It hasn't been easy in a world in which so few people seem to imagine that if you don't wear tank tops and shorts when you, say, go to the grocery store in Summer; but I kind of figure if I get good and old enough (maybe I'm already there) a lot of people who would question my preference for covering up my just write off the apparent peculiarity of it to my being old (and maybe colder than younger people are). Also, while I have my own ways of trying to stay reasonably fit (in view of my lifestyle and/or a couple of leg injuries that have thrown a monkey wrench into some physical activities), I've never been one to, say, go out and run as exercise. If I did I'd use sunblock and wear whatever else most other people wear when they run in the sun.
In the meantime (and after once again thinking about sun exposure, indoor tanning, and even chemicals that people may use in order to look "at least a little bit healthier", or whatever it is they hope to accomplish by trying to change their pale-as-they-come complexion into not-quite-so-pale); I once again considered the surprisingly common questions, sometimes odd looks, and even suggestions that there's something peculiar (even funny) about my choice to cover up when I'm out in the sun (that I've dealt with a good part of my adult life, even though I was once under the impression that once you leave high-school you don't have to worry about wearing what everybody else wears); and the fact that someone on television (or in the medical field) actually has to warn people about indoor tanning's not being a whole lot safer than that of the outdoor-sun variety.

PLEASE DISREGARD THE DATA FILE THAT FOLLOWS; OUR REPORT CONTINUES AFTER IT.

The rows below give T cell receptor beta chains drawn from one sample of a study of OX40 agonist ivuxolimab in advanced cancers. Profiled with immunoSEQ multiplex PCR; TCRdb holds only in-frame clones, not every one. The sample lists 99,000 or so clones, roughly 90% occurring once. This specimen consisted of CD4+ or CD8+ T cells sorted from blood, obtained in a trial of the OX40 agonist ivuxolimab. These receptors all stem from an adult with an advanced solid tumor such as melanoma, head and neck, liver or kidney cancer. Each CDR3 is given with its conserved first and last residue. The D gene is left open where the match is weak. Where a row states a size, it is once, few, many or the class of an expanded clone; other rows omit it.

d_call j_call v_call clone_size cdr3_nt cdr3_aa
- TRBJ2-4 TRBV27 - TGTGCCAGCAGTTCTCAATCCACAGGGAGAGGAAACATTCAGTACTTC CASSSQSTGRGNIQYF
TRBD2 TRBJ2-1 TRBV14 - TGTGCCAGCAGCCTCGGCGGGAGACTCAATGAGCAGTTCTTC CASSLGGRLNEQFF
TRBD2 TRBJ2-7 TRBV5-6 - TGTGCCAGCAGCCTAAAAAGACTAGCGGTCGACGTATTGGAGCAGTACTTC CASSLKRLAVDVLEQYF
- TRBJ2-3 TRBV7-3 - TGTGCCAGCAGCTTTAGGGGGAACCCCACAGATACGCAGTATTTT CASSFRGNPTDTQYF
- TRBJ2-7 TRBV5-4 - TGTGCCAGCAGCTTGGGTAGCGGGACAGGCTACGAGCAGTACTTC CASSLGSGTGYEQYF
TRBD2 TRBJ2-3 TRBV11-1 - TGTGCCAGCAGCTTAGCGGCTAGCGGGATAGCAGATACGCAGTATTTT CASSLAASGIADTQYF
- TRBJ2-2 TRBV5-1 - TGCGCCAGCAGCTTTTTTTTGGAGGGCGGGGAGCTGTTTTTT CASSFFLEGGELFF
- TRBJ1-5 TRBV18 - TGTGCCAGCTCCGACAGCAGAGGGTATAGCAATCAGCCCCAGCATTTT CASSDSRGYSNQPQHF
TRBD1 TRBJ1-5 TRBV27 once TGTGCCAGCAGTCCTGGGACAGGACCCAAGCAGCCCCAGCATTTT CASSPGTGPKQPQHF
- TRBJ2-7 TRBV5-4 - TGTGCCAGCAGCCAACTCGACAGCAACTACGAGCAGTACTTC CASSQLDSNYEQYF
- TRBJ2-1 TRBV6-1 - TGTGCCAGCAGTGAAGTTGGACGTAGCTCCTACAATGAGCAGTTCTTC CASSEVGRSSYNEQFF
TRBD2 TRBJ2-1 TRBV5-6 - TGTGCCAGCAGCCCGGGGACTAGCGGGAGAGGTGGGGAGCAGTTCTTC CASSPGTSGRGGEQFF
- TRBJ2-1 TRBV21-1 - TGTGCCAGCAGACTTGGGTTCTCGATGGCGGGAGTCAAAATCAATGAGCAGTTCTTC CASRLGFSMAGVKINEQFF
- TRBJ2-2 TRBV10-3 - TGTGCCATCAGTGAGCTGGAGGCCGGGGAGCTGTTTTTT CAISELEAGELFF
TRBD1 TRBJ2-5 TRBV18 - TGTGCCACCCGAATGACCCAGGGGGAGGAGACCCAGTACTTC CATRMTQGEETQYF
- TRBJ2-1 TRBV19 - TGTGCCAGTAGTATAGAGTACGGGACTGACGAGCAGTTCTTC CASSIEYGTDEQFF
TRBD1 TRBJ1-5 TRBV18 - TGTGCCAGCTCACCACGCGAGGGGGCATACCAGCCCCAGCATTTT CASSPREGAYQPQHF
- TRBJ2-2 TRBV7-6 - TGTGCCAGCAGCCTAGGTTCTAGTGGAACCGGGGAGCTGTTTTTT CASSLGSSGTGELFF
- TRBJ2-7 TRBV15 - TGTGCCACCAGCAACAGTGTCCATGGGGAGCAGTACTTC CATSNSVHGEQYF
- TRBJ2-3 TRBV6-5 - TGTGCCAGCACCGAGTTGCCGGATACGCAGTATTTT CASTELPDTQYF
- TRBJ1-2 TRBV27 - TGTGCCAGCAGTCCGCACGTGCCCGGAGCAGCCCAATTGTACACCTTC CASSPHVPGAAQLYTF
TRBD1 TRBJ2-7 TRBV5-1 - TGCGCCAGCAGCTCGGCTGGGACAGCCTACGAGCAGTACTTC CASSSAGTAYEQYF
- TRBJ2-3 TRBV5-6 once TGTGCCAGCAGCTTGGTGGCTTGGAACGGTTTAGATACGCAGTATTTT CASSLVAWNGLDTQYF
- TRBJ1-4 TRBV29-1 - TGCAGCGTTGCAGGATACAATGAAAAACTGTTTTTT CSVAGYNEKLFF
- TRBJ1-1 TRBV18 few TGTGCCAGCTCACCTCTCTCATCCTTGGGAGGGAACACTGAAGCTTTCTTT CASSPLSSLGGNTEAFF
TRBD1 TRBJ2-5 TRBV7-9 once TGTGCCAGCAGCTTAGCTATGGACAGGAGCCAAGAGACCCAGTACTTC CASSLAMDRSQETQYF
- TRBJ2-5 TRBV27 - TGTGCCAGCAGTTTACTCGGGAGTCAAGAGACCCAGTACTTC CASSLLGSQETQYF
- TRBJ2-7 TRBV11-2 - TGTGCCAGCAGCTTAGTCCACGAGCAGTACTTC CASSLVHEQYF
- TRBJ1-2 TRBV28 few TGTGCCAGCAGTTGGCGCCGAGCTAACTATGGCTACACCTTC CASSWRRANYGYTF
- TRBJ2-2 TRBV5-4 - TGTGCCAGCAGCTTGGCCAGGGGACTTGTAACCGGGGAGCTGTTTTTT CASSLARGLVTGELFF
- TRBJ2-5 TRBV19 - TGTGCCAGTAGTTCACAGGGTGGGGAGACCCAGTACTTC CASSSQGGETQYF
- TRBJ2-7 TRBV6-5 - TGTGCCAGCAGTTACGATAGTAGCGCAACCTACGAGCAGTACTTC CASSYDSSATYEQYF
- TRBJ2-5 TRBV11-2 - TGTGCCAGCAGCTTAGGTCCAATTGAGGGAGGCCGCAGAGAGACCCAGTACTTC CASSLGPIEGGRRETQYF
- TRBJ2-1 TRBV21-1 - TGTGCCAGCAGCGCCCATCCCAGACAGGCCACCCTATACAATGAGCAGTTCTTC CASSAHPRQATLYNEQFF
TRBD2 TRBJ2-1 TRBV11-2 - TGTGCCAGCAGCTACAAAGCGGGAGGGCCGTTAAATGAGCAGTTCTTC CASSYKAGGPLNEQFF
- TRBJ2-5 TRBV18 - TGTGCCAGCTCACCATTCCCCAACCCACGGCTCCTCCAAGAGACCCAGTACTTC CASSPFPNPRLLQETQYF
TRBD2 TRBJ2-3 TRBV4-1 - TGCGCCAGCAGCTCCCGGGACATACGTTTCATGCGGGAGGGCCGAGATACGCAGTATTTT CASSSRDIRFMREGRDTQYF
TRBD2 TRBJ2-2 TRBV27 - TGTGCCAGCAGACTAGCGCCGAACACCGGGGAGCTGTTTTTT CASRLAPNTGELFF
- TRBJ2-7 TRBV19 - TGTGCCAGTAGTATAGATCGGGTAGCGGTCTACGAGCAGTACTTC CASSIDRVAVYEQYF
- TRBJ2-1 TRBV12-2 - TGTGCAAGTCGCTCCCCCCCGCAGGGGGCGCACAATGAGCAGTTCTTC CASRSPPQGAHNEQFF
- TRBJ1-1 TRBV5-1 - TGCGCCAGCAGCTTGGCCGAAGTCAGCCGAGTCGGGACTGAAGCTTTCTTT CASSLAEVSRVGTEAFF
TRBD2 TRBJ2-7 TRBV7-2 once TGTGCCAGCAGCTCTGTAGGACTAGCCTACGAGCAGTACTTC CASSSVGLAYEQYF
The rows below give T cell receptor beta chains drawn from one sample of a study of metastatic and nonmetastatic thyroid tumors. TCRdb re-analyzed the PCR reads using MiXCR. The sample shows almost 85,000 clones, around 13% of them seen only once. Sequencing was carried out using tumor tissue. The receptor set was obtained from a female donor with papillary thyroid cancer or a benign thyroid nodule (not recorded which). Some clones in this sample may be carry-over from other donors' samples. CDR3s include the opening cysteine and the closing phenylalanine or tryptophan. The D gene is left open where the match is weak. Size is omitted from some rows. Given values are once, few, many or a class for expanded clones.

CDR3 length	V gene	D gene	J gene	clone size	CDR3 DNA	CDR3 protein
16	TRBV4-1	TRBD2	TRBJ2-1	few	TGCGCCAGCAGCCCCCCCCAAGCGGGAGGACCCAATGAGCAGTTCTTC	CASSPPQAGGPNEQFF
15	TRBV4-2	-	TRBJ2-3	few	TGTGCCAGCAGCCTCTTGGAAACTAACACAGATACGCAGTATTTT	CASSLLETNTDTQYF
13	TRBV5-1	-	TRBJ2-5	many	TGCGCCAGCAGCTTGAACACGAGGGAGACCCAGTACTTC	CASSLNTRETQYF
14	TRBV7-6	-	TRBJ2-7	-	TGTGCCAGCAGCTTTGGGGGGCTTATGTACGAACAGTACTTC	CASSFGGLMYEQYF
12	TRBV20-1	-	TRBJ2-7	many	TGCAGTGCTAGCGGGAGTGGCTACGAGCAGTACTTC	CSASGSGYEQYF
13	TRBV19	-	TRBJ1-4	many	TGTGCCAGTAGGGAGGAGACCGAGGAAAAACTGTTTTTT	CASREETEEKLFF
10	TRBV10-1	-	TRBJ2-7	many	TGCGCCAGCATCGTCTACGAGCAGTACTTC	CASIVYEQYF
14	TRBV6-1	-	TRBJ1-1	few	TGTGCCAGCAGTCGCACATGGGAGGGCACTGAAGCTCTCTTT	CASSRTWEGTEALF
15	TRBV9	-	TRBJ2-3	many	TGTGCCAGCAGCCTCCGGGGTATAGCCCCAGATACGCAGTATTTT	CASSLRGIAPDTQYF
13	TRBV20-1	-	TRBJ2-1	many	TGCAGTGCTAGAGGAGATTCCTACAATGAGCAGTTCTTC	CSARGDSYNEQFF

In the meantime, while the sun (and whatever else is involved with aging) has certainly gotten to my face; and while the hand that's always been "the window hand" while I was driving (and that started to show "pigment issues" as early as when I was in my late thirties, and that has continued to look "that much older" than its partner); my real point here is that those arms and shoulders that I've been careful to keep covered ever since that "weird pigment thing" happened (and eventually faded) pretty much don't look any different ("weathering-wise") than they ever have - and I'm sixty-two now. I'm not being smug here. I'm just saying that as someone who is as white-as-they-come and almost as pale as pale can be; I've got forty years of adult life (and keeping covered up) as a track record, and have now earned the right (as far as I'm concerned) to say, "Take that all you people who have seen something peculiar about my choice of clothing AND have felt the need to make one kind of comment or another about it." (OK, yes, I'm kind of being smug here -but not the kind of smug some people might think.)
I can't speak for anyone who isn't glow-in-the-dark white, of course; but to those who are younger than I....
1. It's not such a horrible thing to be glow-in-the-dark white, and
2. It isn't high-school. You don't always have to wear what everybody else wears, and
3. Don't wait until you or someone you love gets cancer before you figure out all this.
Now if only I could have headed off the fine lines under the eyes. (Oh, and yes, I suppose that was kind of a lecture. I figure, as I'm what I like to think of as "the edge of heading for old", I may as well get some more practice on the fine art of lecturing everybody who happened to be born later than I was.)